Preview: Saw

Every October, Hollywood grants moviegoers the chance to see some really old dude set up really crazy elaborate traps, all because he wants people to have a better appreciation for life. I hear motivational speeches work better and involve less blood. Granted, the Saw movies wouldn’t have made over $600 million if it was about a guy talking people into happiness rather than brutally maiming people … into happiness.

Now, the Saw franchise is bringing its brand of torture porn to videogames thanks to Konami. Hit the break to see what you can expect from Saw.

Saw (PlayStation 3 [Previewed], Xbox 360, PC)
Developer: Zombie Studios
Publisher: Konami
To be released: TBD

Saw begins with Detective David Tapp waking up in a rundown bathroom with that reverse bear trap helmet thing from the movies attached to his head. As the man is trying to figure out what’s going on, the Jigsaw puppet appears on a TV screen in the bathroom and says … something. The Konami event, like most events in San Francisco, was at a nightclub with very loud music playing throughout the night — I couldn’t hear anything anyone said in the game.

As soon as Jigsaw was done talking, the player takes control of David. A rotating joystick symbol appears on the screen, indicating that the player needs to rotate the left joystick in a circular motions to take off the reverse bear trap. There was never anyone around the demo booth that I could talk to about the game, so I kept dying at this part. It wasn’t until later in the night when I returned to the game that I learned from someone else playing that after rotating the joystick so many times, a red light would flash on the reverse bear trap contraption. When the light flashes, you press the X button to move to the next part of the unlocking sequence, which repeats the same pattern for the other side of the trap. Throughout the entire process, the only thing that stays on the screen is the rotating joystick symbol. I would have never known you needed to press the X button when the light flashes had someone not told me.

After finally ripping off the helmet, you’re tasked with getting out of the bathroom. After looking around a bit, I see some painted lines in the bathroom mirror. You need to look at the mirror from an angle in order to get the painted lines to match up, which reveals three numbers. From there, you use the number to open a locked bathroom stall for the next puzzle.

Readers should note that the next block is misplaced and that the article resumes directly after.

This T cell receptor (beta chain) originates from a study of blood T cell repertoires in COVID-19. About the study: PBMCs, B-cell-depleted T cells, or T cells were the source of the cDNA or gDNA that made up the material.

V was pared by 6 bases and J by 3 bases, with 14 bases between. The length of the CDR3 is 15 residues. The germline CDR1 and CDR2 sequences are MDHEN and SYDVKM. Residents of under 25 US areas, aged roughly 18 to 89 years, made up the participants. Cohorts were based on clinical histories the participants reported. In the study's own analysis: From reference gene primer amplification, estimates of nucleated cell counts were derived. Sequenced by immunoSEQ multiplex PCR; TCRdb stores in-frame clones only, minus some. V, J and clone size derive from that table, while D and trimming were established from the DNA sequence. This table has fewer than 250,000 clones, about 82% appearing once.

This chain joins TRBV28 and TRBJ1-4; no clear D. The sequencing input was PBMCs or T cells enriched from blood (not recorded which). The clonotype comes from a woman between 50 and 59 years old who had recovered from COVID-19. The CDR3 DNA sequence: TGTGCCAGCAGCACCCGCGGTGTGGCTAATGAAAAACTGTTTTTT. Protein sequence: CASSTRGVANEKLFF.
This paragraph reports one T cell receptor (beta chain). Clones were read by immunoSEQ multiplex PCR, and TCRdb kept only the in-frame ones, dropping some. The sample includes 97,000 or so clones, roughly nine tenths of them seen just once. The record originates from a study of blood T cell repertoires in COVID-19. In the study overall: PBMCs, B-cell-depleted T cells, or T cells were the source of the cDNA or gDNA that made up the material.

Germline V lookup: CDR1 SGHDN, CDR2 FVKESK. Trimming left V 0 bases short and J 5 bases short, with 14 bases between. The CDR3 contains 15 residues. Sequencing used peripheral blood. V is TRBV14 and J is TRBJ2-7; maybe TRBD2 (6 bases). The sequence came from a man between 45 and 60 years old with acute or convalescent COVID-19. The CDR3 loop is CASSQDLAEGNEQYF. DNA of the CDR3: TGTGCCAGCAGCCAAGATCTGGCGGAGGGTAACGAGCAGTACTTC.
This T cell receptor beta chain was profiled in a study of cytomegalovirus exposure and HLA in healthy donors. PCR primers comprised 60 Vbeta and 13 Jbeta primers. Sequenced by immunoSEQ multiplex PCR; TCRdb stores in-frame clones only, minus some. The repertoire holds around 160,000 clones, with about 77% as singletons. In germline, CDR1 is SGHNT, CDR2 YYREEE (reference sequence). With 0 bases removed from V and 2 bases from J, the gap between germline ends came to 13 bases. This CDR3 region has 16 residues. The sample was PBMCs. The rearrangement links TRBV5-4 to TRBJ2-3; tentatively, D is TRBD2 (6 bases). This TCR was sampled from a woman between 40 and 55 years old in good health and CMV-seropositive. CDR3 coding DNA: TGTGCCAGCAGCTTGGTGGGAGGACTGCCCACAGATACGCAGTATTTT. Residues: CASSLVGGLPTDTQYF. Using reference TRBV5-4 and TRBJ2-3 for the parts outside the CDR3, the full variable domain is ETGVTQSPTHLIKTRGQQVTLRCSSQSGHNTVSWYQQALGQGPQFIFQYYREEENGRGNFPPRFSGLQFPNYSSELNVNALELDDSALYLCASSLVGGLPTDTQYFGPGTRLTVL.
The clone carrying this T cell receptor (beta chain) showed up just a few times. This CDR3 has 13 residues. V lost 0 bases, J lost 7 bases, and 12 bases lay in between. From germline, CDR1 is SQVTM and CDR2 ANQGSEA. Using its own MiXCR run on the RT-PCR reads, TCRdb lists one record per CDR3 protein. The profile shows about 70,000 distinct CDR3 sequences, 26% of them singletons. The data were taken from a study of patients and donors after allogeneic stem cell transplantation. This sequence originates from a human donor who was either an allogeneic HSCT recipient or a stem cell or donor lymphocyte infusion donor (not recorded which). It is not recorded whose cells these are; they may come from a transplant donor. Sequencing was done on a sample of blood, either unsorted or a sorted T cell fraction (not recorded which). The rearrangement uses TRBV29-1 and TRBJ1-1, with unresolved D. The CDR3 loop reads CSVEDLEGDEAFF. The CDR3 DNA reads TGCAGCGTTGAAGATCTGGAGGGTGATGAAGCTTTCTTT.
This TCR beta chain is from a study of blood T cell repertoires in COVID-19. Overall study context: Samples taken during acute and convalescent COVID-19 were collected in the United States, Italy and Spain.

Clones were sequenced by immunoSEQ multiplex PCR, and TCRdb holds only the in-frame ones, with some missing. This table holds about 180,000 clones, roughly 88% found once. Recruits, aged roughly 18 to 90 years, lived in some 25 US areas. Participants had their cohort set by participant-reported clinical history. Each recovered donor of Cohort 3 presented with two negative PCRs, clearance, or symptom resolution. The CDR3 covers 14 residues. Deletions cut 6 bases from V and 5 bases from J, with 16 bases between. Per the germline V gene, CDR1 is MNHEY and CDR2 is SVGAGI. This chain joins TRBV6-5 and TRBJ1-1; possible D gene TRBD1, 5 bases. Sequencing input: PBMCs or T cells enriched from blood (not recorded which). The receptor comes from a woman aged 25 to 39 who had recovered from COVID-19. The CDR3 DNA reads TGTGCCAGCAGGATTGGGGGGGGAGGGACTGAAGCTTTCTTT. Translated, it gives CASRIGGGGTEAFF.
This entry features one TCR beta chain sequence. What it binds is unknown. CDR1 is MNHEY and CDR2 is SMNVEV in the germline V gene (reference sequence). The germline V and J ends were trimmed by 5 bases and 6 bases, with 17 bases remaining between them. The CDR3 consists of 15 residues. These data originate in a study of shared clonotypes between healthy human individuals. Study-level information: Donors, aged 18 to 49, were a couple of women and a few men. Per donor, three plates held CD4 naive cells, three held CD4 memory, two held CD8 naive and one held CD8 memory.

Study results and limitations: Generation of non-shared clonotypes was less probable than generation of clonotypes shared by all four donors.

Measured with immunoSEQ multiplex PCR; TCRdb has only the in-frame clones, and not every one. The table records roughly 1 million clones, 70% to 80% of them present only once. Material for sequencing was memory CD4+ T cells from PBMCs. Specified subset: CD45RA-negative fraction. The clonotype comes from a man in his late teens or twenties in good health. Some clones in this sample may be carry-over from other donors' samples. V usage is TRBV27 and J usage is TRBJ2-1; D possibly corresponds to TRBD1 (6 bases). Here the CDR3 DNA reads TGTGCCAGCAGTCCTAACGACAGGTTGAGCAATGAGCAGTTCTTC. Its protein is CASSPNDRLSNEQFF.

In the stall is a toilet filled with syringe needles. Instead of doing something smart like slowly pulling the needles out one-by-one to see if anything is in the toilet, David just forces his hand into the thing. There’s no sign, no indication at all that the player should even do this. If you saw a toilet filled with needles, is shoving your arm into the toilet the first thing you think of? The toilet also has poop in it which is totally yucky.

The camera switches to a stationary side-angle of the toilet, and you get an X-ray view to see your hand moving around the poopy water and needles. A menu pops up to show how much pain David is experiencing; you need to find a key before the pain meter fills up. From what I could tell, you can’t really move your arm. Rather, the character is just moving his arm to make the contents within the toilet float around. You have to press X once the key gets near your hand to pull it out.

Once you have the key, you can finally leave the bathroom to explore the rest of Jigsaw’s insane asylum. The asylum is huge, and David isn’t the only one trapped there. The player will find other people stuck in traps, and even people out looking for David. They may be looking for David to help them, or maybe Jigsaw told them that the key to their escape is inserted in David’s stomach. Everyone is there against their will and are looking for a way out; you can’t really trust anyone. At one point in the demo, I enter a room just as another guy who was stuck in the asylum entered the same room from another entrance. The door he enters through though is rigged with a shotgun above the door, and he loses his head after barely taking a step into the room. 

After a lot of trial and error with another shotgun rigged door that kept getting me, I make my way to another puzzle involving a fuse box. I have to turn some knobs to sync up nine fuses so electricity could run through all the currents. Once electricity is  running, a door opens revealing more the asylum.

I eventually make my way down a hall where a cutscene takes place, and a guy in a pig mask grabbed me from behind. I couldn’t tell if the game was glitching or if this was the “ending” of the demo. Either way, I had enough of Saw, and moved on to the next game at Konami Gamer’s Night.

Saw may involve a lot of trial and error gameplay. As it was, I don’t see this game being much of a challenge. If you screw up, you’ll just be taken back to a point and get to do it all over again until you get it right.

I’m curious to see if there’s any kind of morality feature that will be in the game akin to BioShock’s system, just more fleshed out. That’s the whole thing about the Saw movies — redeeming yourself by helping people that have wronged you in some way in the past. The demo at Konami’s Gamer’s Night only left me with a sense of “here are some really annoying puzzles. Try not to die.”

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Hamza Aziz
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